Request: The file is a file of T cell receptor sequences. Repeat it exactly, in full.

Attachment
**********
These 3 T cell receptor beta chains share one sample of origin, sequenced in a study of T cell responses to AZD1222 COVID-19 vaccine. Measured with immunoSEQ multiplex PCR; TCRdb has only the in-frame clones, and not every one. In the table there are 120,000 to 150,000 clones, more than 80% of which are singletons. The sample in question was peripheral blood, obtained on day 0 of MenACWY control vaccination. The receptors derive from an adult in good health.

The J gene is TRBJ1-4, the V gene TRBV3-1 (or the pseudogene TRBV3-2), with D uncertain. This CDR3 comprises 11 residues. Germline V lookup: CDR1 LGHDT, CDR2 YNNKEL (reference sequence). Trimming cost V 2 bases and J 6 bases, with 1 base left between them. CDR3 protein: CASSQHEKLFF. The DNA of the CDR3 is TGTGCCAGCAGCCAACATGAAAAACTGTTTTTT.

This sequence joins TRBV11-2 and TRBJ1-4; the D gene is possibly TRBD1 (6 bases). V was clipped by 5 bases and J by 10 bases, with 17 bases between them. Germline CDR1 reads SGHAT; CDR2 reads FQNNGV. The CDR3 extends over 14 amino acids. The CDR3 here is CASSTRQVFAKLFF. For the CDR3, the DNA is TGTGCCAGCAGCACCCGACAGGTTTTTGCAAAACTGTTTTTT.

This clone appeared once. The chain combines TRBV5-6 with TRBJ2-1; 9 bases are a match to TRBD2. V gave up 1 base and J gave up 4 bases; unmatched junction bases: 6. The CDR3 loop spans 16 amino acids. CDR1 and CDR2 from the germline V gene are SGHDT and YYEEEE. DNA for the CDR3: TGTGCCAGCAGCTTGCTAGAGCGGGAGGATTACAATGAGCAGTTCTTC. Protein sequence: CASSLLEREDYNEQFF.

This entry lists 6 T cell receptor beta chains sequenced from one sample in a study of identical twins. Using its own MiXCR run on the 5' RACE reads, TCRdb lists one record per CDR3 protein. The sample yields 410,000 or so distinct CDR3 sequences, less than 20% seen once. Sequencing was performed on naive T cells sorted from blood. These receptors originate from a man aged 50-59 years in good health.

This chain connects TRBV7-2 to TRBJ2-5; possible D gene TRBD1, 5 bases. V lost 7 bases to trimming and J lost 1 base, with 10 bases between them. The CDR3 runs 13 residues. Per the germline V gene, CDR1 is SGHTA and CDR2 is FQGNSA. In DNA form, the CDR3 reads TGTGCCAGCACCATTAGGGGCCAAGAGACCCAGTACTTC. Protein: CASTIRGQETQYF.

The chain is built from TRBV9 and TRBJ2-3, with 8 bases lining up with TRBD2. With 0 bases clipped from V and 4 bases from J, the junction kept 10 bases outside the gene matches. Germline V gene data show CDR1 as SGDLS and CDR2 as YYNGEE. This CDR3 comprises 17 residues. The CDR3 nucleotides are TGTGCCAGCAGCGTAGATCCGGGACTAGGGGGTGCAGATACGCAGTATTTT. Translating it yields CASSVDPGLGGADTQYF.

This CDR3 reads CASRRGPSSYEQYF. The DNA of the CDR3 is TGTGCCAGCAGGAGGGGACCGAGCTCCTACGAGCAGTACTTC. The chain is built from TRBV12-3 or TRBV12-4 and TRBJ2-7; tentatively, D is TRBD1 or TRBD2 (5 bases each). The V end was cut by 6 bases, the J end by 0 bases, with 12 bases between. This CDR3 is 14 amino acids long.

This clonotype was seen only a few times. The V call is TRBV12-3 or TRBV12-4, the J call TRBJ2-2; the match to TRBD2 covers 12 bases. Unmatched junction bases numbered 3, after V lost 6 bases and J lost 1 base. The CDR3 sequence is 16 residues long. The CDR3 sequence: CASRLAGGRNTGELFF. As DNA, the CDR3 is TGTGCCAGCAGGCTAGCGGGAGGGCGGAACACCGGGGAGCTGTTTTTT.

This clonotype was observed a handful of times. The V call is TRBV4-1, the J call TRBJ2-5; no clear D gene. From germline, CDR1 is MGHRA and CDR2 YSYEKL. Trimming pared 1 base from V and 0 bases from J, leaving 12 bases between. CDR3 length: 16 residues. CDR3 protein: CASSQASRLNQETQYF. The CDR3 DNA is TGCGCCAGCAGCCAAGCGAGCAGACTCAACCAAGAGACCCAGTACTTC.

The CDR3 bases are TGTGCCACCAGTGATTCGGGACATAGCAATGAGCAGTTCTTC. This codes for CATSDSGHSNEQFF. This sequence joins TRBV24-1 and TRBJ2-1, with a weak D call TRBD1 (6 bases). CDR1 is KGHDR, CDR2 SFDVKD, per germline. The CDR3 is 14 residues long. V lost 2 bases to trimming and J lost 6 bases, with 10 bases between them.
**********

These 3 T cell receptor beta chains share one sample of origin, sequenced in a study of T cell responses to AZD1222 COVID-19 vaccine. Measured with immunoSEQ multiplex PCR; TCRdb has only the in-frame clones, and not every one. In the table there are 120,000 to 150,000 clones, more than 80% of which are singletons. The sample in question was peripheral blood, obtained on day 0 of MenACWY control vaccination. The receptors derive from an adult in good health.

The J gene is TRBJ1-4, the V gene TRBV3-1 (or the pseudogene TRBV3-2), with D uncertain. This CDR3 comprises 11 residues. Germline V lookup: CDR1 LGHDT, CDR2 YNNKEL (reference sequence). Trimming cost V 2 bases and J 6 bases, with 1 base left between them. CDR3 protein: CASSQHEKLFF. The DNA of the CDR3 is TGTGCCAGCAGCCAACATGAAAAACTGTTTTTT.

This sequence joins TRBV11-2 and TRBJ1-4; the D gene is possibly TRBD1 (6 bases). V was clipped by 5 bases and J by 10 bases, with 17 bases between them. Germline CDR1 reads SGHAT; CDR2 reads FQNNGV. The CDR3 extends over 14 amino acids. The CDR3 here is CASSTRQVFAKLFF. For the CDR3, the DNA is TGTGCCAGCAGCACCCGACAGGTTTTTGCAAAACTGTTTTTT.

This clone appeared once. The chain combines TRBV5-6 with TRBJ2-1; 9 bases are a match to TRBD2. V gave up 1 base and J gave up 4 bases; unmatched junction bases: 6. The CDR3 loop spans 16 amino acids. CDR1 and CDR2 from the germline V gene are SGHDT and YYEEEE. DNA for the CDR3: TGTGCCAGCAGCTTGCTAGAGCGGGAGGATTACAATGAGCAGTTCTTC. Protein sequence: CASSLLEREDYNEQFF.

This entry lists 6 T cell receptor beta chains sequenced from one sample in a study of identical twins. Using its own MiXCR run on the 5' RACE reads, TCRdb lists one record per CDR3 protein. The sample yields 410,000 or so distinct CDR3 sequences, less than 20% seen once. Sequencing was performed on naive T cells sorted from blood. These receptors originate from a man aged 50-59 years in good health.

This chain connects TRBV7-2 to TRBJ2-5; possible D gene TRBD1, 5 bases. V lost 7 bases to trimming and J lost 1 base, with 10 bases between them. The CDR3 runs 13 residues. Per the germline V gene, CDR1 is SGHTA and CDR2 is FQGNSA. In DNA form, the CDR3 reads TGTGCCAGCACCATTAGGGGCCAAGAGACCCAGTACTTC. Protein: CASTIRGQETQYF.

The chain is built from TRBV9 and TRBJ2-3, with 8 bases lining up with TRBD2. With 0 bases clipped from V and 4 bases from J, the junction kept 10 bases outside the gene matches. Germline V gene data show CDR1 as SGDLS and CDR2 as YYNGEE. This CDR3 comprises 17 residues. The CDR3 nucleotides are TGTGCCAGCAGCGTAGATCCGGGACTAGGGGGTGCAGATACGCAGTATTTT. Translating it yields CASSVDPGLGGADTQYF.

This CDR3 reads CASRRGPSSYEQYF. The DNA of the CDR3 is TGTGCCAGCAGGAGGGGACCGAGCTCCTACGAGCAGTACTTC. The chain is built from TRBV12-3 or TRBV12-4 and TRBJ2-7; tentatively, D is TRBD1 or TRBD2 (5 bases each). The V end was cut by 6 bases, the J end by 0 bases, with 12 bases between. This CDR3 is 14 amino acids long.

This clonotype was seen only a few times. The V call is TRBV12-3 or TRBV12-4, the J call TRBJ2-2; the match to TRBD2 covers 12 bases. Unmatched junction bases numbered 3, after V lost 6 bases and J lost 1 base. The CDR3 sequence is 16 residues long. The CDR3 sequence: CASRLAGGRNTGELFF. As DNA, the CDR3 is TGTGCCAGCAGGCTAGCGGGAGGGCGGAACACCGGGGAGCTGTTTTTT.

This clonotype was observed a handful of times. The V call is TRBV4-1, the J call TRBJ2-5; no clear D gene. From germline, CDR1 is MGHRA and CDR2 YSYEKL. Trimming pared 1 base from V and 0 bases from J, leaving 12 bases between. CDR3 length: 16 residues. CDR3 protein: CASSQASRLNQETQYF. The CDR3 DNA is TGCGCCAGCAGCCAAGCGAGCAGACTCAACCAAGAGACCCAGTACTTC.

The CDR3 bases are TGTGCCACCAGTGATTCGGGACATAGCAATGAGCAGTTCTTC. This codes for CATSDSGHSNEQFF. This sequence joins TRBV24-1 and TRBJ2-1, with a weak D call TRBD1 (6 bases). CDR1 is KGHDR, CDR2 SFDVKD, per germline. The CDR3 is 14 residues long. V lost 2 bases to trimming and J lost 6 bases, with 10 bases between them.